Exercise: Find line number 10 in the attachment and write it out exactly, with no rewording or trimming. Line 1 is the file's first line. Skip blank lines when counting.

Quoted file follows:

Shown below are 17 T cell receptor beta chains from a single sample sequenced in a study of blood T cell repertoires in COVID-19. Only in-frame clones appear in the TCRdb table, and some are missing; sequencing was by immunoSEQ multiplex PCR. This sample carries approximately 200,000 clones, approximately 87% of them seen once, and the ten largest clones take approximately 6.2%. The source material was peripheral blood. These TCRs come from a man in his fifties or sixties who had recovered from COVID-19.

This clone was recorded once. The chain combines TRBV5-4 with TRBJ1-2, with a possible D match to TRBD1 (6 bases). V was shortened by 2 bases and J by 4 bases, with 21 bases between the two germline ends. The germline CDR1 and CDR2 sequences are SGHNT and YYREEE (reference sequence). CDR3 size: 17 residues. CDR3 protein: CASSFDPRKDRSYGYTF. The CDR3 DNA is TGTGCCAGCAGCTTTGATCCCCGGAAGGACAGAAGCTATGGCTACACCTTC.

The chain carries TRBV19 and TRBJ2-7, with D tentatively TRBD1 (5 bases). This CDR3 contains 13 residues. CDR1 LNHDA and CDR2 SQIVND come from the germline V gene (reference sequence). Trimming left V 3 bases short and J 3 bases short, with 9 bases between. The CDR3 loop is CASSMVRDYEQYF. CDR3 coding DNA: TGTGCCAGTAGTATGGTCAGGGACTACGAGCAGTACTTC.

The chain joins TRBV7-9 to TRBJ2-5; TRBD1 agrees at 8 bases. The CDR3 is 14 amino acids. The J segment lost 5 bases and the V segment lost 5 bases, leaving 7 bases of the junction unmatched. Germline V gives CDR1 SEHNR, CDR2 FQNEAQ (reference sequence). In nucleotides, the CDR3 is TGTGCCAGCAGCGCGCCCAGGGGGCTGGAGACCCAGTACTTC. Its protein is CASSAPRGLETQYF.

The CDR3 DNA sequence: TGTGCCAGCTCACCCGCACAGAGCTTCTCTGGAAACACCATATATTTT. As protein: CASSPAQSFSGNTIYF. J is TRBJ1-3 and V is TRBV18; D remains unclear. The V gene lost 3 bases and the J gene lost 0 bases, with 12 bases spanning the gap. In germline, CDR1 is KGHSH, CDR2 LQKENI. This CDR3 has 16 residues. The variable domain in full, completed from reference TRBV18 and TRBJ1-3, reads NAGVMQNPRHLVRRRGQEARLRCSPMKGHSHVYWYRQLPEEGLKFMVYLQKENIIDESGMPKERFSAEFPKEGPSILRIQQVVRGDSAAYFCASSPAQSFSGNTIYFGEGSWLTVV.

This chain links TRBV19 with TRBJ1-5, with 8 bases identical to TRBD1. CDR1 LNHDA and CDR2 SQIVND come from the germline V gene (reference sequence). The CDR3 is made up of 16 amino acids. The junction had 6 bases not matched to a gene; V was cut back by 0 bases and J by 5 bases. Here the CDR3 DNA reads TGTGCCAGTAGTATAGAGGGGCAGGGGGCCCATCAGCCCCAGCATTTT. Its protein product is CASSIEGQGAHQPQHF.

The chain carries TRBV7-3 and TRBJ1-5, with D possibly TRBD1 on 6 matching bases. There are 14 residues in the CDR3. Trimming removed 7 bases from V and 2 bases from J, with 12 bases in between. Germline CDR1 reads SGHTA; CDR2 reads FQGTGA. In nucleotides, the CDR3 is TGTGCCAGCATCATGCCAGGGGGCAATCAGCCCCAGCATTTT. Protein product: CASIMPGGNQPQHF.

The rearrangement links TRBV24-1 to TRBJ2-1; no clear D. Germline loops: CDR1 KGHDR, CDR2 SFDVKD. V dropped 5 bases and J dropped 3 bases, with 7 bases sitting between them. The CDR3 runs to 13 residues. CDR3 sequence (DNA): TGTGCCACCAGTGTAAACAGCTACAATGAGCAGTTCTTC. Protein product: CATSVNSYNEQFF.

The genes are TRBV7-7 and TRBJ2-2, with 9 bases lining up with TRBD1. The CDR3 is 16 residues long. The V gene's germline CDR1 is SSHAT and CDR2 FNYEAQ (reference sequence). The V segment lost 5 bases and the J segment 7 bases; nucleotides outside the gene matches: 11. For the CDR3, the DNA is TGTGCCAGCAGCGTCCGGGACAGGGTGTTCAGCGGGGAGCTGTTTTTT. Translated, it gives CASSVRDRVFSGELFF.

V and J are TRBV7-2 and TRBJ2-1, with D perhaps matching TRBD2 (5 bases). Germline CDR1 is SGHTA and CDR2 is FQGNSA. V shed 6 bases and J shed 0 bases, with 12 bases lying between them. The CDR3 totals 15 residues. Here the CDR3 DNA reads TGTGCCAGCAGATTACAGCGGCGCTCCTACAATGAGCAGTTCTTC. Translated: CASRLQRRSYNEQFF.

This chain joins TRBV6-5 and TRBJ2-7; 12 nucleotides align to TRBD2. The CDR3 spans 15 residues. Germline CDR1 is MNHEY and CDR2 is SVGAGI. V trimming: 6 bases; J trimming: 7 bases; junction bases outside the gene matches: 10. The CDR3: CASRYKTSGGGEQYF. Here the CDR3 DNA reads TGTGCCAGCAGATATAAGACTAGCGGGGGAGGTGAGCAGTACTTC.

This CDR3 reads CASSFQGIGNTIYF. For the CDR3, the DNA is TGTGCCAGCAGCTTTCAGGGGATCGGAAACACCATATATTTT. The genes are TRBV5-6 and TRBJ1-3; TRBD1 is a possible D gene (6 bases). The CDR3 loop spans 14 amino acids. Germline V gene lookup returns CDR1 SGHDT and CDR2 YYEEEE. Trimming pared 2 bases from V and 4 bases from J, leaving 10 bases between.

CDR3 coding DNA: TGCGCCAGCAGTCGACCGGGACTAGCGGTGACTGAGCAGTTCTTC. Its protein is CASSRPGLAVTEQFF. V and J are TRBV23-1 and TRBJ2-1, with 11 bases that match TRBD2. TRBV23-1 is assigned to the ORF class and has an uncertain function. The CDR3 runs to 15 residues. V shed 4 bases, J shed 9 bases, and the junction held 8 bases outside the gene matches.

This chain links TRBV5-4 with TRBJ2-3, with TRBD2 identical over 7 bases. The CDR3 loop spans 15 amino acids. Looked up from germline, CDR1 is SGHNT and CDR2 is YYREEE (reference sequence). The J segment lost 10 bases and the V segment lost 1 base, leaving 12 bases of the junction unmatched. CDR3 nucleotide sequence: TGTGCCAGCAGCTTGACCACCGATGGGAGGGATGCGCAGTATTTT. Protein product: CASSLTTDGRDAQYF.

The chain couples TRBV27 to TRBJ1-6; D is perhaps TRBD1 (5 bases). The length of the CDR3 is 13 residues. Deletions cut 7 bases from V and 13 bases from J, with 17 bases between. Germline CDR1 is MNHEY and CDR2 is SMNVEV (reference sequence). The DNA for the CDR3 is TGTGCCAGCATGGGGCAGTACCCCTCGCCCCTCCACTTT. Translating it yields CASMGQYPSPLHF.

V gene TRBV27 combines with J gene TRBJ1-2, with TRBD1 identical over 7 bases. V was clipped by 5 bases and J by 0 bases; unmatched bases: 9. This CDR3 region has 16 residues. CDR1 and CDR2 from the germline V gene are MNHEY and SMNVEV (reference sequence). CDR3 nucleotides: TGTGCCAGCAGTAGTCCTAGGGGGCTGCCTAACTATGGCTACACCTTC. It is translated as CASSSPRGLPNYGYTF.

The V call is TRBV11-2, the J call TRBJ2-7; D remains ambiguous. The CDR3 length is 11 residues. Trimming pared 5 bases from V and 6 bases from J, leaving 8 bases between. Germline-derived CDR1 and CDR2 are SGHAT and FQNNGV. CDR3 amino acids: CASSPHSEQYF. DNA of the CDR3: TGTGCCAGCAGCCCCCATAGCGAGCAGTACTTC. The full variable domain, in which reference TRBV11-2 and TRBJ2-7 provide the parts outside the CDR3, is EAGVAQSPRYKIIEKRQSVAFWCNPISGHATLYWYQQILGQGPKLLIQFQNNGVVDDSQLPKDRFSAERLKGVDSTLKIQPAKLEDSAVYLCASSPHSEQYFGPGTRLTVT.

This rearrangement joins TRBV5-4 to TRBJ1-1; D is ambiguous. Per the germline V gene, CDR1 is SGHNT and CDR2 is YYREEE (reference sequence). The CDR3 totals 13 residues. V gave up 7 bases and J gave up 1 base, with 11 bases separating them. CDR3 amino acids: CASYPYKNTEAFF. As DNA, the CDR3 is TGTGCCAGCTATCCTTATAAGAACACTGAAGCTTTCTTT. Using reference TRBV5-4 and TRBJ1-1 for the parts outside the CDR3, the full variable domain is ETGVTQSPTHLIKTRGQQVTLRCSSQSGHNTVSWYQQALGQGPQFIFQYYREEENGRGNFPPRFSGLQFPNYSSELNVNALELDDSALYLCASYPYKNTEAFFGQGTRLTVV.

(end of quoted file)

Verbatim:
V and J are TRBV7-2 and TRBJ2-1, with D perhaps matching TRBD2 (5 bases). Germline CDR1 is SGHTA and CDR2 is FQGNSA. V shed 6 bases and J shed 0 bases, with 12 bases lying between them. The CDR3 totals 15 residues. Here the CDR3 DNA reads TGTGCCAGCAGATTACAGCGGCGCTCCTACAATGAGCAGTTCTTC. Translated: CASRLQRRSYNEQFF.